ATLANTA - With four months to go until Election Day, Georgia Democrats say the numbers are on their side.
"We know that Georgia is not simply a battleground state, but we are the battleground state," said Stacey Abrams, who ran for governor in 2018.
Abrams lost that race to Gov. Brian Kemp by less than 55,000 votes.
Since then, her Political Action Committee, Fair Fight, said three-quarters of a million Georgians have registered to vote.
"The numbers tell the story. The numbers tell us that in 2016, we had a pretty strong turnout in our Democratic primary, but the numbers in 2020 were up 61%," said Abrams. "We have had more than 750,000 new people register to vote in the state of Georgia--new registrants--since 2018 and if you at the breakdown, 45% of them are under the age of 30 and 49% are people of color and these are populations that tend towards Democrats."
Abrams shared those figures during a virtual news conference Monday morning with her preferred U.S. Senate candidates--Jon Ossoff, who hopes to unseat incumbent Republican David Perdue and Rev. Raphael Warnock, who is one of a slate of Democrats and Republicans challenging Sen. Kelly Loeffler, R-Georgia, in the November "jungle primary."
"There is a real movement happening and I think it mirrors what's going on in the country," said Warnock.
President Donald Trump's campaign was quick to fire back at the Democrats.
“Democrats like Stacey Abrams, Raphael Warnock, and Jon Ossoff can say whatever they want to try to ‘flip the state.’ The fact of the matter is that it isn’t happening. Georgians want nothing to do with increasingly-radical Democrat politicians who seek to defund their police forces, raise their taxes and institute their liberal, job-killing agenda," said Trump Victory Spokesperson Danielle Alvarez.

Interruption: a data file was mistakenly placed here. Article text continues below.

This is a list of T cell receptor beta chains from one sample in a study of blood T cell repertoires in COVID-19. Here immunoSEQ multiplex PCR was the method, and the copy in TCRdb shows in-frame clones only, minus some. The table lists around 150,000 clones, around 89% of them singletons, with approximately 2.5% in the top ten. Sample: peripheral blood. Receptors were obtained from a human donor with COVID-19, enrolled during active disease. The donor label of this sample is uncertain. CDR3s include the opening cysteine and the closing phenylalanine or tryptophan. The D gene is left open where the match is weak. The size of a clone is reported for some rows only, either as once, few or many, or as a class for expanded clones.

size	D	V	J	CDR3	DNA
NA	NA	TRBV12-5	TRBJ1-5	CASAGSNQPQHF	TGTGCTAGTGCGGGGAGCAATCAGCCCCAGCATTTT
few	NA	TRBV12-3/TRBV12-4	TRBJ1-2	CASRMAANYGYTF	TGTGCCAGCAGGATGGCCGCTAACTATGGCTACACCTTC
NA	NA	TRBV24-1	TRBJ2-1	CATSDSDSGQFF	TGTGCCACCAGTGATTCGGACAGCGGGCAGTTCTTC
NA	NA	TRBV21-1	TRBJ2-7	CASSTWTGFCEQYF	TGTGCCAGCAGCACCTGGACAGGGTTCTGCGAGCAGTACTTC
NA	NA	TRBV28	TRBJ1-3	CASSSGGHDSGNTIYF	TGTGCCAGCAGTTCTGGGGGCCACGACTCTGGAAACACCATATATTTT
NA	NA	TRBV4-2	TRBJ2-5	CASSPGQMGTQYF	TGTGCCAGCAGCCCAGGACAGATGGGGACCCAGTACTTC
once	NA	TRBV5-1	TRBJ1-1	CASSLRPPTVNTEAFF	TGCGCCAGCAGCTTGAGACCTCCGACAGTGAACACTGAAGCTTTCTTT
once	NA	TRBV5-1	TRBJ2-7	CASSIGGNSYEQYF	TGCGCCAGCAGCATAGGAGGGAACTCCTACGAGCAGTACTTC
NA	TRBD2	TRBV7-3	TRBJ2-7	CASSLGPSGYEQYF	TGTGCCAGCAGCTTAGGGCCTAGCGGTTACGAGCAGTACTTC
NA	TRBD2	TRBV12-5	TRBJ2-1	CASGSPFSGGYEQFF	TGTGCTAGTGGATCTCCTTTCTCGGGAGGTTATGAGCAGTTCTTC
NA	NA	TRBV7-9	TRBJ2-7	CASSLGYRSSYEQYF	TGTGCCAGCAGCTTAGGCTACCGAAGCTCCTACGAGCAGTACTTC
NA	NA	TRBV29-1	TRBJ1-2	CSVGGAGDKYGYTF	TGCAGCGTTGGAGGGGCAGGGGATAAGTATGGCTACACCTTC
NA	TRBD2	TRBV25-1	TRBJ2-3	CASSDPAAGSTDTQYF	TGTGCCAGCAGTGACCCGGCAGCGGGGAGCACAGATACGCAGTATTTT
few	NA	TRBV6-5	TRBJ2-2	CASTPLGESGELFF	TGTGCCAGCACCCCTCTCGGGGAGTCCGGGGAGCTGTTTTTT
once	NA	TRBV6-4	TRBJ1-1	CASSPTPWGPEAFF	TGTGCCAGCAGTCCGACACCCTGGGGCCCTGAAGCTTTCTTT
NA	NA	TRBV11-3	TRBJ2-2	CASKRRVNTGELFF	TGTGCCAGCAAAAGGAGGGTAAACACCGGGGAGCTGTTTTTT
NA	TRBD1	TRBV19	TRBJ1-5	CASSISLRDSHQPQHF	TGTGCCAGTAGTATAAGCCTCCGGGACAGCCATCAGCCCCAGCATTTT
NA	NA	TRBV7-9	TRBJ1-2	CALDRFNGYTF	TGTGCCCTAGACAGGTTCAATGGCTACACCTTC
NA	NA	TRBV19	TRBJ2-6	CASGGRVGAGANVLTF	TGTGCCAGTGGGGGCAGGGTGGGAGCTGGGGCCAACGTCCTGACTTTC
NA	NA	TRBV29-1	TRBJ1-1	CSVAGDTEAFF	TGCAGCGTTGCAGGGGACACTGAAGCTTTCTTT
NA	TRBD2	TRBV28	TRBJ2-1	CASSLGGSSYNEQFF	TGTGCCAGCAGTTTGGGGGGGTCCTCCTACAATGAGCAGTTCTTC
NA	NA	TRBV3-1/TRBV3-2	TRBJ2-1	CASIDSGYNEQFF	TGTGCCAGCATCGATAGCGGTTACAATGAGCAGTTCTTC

Abrams, however, pointed out that Trump started running campaign advertising in Georgia this week, which she said is a sign Republicans are concerned.
"Republicans are whispering in corners and sending up smoke signals telling one another that they are in trouble here in Georgia and that is no more evident than the fact that Donald Trump put up $457,000 in advertising in the state of Georgia in June," said Abrams. "When is the last time a presidential candidate--a Republican--had to advertise in Georgia at all? Let alone in June of an election year?"
Election Day is Tuesday, November 3.